Monday, June 3, 2024
Featured State Session
Time: 1:30 – 3:00 PM
IBC 23-FS05: Concrete Deck Practices and Discussion of Results of Domestic Scan
Kevin Pruski, PE, Texas DOT, Austin, TX
TxDOT participated in the NCHRP 20-68 Domestic Scan 22-01 titled Recent Leading innovations in the Design, Construction, and Materials used for Concrete Bridge Decks. The scan included personnel from 18 states who discussed the varied practices of bridge deck design, materials, and construction techniques. Significant findings and team recommendations will be presented. The evolution of the TxDOT bridge deck design, resulting in a modified version of the AASHTO LRFD’s Empirical deck, and construction practices is included.
IBC 23-FS06: Bridge Inspection Program in Texas
Mark Wallace, P.E., Texas DOT, Austin, TX
TxDOT reports approximately 56,600 bridges to the FHWA and carries another 2000 bridges and other structures in the database. The twenty-five highway districts manage the inspection work issued under contracts that are administered by the centralized Bridge Division. Nearly all routine, and approximately half of the NSTM and underwater inspections are done through 25 consultant contracts. The balance of inspections are performed by in-house forces, including a limited number of routine/inventory inspections, and approximately half of combined 1800 underwater and NSTM inspections.
Currently, TxDOT uses 20 consultant contracts to perform an average of 28,000 routine inspections per year, 3 contracts for approximately 200 NSTM inspections per year, and 2 contracts for approximately 100 UW inspections per year.
Structures can be damaged from human and natural causes, have deadloads increased through such events as overlays, and can be subjected to loads higher than typical trucks. All these circumstances have the potential for causing the need for load rating bridges to determine how they are affected. Occasionally, “new” trucks, such as SHVs and EVs, are mandated to be accounted for to prove their effects on bridges. The goal being to restrict loads when needed to maintain the safe load carrying capacity.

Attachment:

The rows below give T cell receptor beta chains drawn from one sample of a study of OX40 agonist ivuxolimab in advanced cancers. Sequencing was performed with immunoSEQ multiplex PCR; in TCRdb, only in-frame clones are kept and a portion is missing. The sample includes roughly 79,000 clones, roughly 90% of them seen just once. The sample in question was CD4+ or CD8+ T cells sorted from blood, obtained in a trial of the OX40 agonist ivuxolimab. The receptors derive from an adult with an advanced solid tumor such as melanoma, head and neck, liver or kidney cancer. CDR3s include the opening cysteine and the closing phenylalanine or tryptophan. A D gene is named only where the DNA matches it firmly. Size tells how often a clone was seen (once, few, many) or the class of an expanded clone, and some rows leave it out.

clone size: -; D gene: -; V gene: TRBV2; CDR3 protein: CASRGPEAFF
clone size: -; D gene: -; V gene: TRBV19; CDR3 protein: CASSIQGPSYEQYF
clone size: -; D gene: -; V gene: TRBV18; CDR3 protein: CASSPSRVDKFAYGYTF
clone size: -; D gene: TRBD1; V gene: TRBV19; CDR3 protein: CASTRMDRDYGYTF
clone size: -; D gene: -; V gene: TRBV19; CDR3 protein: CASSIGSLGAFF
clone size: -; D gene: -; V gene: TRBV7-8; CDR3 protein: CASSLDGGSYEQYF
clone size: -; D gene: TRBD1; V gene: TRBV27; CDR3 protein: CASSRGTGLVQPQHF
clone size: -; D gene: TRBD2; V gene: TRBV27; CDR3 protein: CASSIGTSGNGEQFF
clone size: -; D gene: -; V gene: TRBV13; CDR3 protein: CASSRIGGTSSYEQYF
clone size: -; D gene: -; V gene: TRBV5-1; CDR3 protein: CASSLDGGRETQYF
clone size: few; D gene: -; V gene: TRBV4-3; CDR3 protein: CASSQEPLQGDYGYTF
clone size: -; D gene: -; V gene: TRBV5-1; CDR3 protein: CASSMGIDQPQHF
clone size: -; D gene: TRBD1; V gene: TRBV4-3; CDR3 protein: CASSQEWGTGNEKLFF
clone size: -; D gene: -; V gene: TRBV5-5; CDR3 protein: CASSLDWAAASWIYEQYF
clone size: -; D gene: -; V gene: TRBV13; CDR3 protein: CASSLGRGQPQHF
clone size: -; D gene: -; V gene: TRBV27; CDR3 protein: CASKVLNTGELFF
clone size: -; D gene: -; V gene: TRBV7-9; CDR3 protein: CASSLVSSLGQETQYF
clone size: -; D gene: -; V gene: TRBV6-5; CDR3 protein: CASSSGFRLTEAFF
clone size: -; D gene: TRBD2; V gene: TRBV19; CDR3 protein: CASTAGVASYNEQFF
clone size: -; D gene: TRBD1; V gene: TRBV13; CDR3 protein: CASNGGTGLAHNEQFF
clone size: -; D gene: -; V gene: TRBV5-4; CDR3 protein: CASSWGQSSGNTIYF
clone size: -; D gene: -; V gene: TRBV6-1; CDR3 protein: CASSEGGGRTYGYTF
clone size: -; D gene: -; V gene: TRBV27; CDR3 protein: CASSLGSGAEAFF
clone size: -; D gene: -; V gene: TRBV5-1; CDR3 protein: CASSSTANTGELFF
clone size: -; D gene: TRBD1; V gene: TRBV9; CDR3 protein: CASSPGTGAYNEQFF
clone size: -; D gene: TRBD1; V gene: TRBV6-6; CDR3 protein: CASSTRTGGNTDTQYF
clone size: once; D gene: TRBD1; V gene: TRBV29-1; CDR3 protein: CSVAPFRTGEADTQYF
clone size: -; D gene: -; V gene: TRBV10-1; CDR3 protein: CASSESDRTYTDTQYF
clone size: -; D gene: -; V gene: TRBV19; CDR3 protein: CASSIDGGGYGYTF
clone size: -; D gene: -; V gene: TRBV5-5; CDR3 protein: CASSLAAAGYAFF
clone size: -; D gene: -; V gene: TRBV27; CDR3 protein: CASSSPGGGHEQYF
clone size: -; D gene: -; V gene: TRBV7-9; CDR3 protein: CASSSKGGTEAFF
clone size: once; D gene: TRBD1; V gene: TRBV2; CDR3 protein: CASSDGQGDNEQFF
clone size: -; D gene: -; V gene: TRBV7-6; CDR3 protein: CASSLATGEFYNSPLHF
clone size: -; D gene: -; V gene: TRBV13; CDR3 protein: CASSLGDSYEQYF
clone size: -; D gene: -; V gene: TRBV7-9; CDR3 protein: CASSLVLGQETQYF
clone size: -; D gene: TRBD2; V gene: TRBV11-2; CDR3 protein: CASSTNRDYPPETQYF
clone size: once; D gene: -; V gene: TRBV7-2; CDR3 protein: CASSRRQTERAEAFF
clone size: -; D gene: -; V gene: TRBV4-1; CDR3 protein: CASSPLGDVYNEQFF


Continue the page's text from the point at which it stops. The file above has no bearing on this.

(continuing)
As technology changes and improves, the leveraging of gaining new, or more easily obtained data is always considered. Currently, TxDOT makes limited use of technology such as aerial drones and sonar. We are looking to use such technologies were practical, to gain better, more complete information on the condition of our bridges. The technology not only has the potential to provide more complete information, but information that was not previously available without significant effort. There is also a potential for increased safety for our inspectors, reduced inspection costs, and less driver impact.
IBC 23-FS07: TxDOT’s Plan for Digital Delivery
Courtney Holle, P.E., Texas DOT, Austin, TX
TxDOT has made large strides toward digital delivery in recent years, starting with the creation of the Digital Delivery Section. This section leads and engages various stakeholders, internal and external, as TxDOT moves toward developing 3D project models that can be used throughout the lifecycle of their assets. This presentation will describe TxDOT’s current state and future plans for digital delivery across the department including how bridges/structures is being integrated into the program.
IBC 23-FS08: TxDOT’s Bridge Design for Expedited Construction
Hunter Walton, P.E., Texas DOT, Austin, TX
Accelerated Bridge Construction (ABC) designs and practices are useful to address both emergency projects and special needs in key projects to minimize construction zone impacts to the driving public. TxDOT standard practices and details are well targeted for accelerated construction and do not require drastic modification to expedite bridge construction. These details have been developed in conjunction with fabricators and contractors for practical application and construction methods. While certain innovative designs are gaining popularity, the expedited pace of bridge projects in Texas has not necessitated intricate designs. Instead, many traditional ABC methods have proven highly effective in minimizing construction time.
Time: 1:30-3:00 PM
IBC 24-04: Leveraging UAS, AI, and Digital Twin Technology to Transform Bridge Inspection: Robert Street Bridge
Scott Becher, Bentley Systems, NEPTUNE BEACH, FL; Barritt Lovelace, P.E., Collins Engineers, INC, St. Paul, MN